Perceived Control and Distress Following Sexual Assault: A Longitudinal Test of a New Model

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Abstract

Longitudinal data were collected from female sexual assault survivors (N = 171) at 4 points postassault. Consistent with the predictions of the temporal model (P. Frazier, M. Berman, & J. Steward, 2002), past, present, and future control were differentially related to posltrauma distress. Both personal past (behavioral self-blame) and vicarious past (rapist blame) control were associated with higher distress levels. In addition, the belief that future assaults are less likely was more strongly associated with lower distress levels than was future control. Present control (i.e., control over the recovery process) was most adaptive. Hierarchical linear modeling analyses revealed that changes in perceived control were associated with changes in distress after linear change in distress over time was accounted for.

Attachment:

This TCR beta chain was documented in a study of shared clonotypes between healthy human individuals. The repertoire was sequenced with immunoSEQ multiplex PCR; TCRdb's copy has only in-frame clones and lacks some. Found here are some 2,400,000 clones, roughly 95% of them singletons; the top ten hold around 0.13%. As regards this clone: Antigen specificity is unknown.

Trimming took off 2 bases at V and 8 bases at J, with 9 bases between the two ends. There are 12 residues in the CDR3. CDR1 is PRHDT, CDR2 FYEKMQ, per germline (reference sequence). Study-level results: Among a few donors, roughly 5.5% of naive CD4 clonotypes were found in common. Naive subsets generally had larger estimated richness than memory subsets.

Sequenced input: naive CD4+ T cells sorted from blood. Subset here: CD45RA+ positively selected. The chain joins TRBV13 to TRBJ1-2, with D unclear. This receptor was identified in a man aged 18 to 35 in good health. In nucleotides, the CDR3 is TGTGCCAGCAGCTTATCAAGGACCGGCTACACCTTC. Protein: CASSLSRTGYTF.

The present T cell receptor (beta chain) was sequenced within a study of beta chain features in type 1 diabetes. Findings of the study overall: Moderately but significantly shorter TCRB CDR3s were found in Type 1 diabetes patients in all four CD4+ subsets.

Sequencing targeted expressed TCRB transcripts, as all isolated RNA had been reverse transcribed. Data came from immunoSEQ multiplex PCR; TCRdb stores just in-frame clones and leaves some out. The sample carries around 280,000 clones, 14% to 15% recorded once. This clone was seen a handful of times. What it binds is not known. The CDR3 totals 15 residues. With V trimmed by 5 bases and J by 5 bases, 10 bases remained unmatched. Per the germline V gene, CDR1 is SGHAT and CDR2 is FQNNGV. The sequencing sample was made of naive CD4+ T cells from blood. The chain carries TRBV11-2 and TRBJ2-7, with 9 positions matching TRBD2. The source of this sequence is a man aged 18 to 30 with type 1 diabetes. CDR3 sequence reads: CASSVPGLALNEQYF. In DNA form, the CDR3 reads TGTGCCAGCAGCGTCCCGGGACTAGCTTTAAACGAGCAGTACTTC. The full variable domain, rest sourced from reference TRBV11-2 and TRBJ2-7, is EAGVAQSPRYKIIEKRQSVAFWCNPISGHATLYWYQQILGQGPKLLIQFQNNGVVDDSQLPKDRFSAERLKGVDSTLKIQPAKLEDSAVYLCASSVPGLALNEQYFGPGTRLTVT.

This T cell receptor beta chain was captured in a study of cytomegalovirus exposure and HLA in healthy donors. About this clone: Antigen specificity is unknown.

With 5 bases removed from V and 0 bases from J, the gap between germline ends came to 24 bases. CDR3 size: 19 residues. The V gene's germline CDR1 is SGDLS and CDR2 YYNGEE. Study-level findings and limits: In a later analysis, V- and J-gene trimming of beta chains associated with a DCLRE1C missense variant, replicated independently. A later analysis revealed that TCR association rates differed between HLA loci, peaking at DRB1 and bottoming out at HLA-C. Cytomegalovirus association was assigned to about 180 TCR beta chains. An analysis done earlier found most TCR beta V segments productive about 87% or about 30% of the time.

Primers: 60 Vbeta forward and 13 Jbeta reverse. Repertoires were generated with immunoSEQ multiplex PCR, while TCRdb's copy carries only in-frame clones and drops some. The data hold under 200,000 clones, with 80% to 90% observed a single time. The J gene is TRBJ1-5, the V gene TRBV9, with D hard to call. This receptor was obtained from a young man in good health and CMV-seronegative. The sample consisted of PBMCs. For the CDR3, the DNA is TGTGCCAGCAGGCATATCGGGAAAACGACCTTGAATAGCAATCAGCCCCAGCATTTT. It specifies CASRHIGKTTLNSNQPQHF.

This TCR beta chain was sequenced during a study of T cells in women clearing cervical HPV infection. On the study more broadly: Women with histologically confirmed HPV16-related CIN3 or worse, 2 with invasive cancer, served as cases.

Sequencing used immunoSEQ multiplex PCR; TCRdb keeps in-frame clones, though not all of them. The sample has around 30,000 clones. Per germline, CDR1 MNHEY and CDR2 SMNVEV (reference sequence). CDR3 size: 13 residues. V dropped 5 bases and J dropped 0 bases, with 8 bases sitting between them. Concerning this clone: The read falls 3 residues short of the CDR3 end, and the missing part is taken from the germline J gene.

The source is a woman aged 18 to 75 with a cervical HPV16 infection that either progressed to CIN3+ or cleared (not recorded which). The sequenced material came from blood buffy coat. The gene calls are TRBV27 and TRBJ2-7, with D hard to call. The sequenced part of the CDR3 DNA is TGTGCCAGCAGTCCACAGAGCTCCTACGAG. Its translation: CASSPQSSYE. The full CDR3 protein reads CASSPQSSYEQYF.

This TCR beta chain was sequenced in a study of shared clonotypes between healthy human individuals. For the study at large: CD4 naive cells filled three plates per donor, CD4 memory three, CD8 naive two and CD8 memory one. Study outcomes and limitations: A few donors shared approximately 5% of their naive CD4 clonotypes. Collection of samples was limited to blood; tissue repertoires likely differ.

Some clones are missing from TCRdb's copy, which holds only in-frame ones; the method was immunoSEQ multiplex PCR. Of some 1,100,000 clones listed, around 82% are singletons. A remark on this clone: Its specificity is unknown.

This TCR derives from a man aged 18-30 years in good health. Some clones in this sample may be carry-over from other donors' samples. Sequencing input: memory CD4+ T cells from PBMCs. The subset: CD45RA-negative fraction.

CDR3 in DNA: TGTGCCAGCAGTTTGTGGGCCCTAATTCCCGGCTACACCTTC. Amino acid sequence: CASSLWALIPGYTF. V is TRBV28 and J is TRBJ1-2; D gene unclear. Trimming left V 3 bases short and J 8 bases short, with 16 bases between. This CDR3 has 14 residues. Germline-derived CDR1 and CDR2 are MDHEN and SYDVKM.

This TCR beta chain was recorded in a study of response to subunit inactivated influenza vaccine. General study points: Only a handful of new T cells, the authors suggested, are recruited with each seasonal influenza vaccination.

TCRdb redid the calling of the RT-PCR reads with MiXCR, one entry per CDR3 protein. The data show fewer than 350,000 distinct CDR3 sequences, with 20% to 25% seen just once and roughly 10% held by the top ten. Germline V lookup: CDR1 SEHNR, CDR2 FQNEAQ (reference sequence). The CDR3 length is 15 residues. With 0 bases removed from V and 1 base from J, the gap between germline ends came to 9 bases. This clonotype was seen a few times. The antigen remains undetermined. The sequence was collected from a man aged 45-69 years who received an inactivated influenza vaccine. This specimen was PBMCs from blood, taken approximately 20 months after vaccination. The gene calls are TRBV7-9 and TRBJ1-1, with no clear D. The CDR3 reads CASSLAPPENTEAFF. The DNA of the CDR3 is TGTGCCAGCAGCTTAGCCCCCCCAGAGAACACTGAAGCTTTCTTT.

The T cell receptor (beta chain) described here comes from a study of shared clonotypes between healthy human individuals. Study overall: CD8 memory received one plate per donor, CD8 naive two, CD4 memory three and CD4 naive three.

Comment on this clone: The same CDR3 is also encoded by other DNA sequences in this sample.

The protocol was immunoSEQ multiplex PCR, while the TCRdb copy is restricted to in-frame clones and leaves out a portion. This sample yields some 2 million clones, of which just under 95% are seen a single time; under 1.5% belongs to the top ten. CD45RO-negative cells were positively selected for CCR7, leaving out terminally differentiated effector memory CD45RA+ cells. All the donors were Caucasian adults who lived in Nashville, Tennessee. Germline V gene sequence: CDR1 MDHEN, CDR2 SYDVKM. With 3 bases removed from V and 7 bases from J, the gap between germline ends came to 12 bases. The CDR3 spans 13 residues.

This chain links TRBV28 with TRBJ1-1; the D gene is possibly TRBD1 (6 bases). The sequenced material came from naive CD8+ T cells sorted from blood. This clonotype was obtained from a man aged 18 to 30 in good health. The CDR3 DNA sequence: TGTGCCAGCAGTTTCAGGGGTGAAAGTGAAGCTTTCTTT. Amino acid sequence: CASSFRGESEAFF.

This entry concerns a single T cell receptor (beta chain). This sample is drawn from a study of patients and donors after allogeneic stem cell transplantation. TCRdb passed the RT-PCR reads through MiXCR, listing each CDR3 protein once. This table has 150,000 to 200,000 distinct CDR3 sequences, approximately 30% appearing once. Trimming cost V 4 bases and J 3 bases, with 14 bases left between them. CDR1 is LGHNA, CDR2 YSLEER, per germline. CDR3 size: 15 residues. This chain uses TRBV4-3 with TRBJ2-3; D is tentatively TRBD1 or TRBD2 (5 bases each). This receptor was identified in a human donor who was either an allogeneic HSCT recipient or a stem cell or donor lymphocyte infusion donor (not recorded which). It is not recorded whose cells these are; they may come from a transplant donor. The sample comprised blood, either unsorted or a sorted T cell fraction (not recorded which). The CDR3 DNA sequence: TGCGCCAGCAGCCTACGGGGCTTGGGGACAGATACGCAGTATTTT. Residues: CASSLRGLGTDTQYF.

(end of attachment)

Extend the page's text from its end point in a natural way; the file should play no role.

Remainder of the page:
Original languageEnglish (US)
Pages (from-to)1257-1269
Number of pages13
JournalJournal of personality and social psychology
Volume84
Issue number6
DOIs
StatePublished - Jun 1 2003

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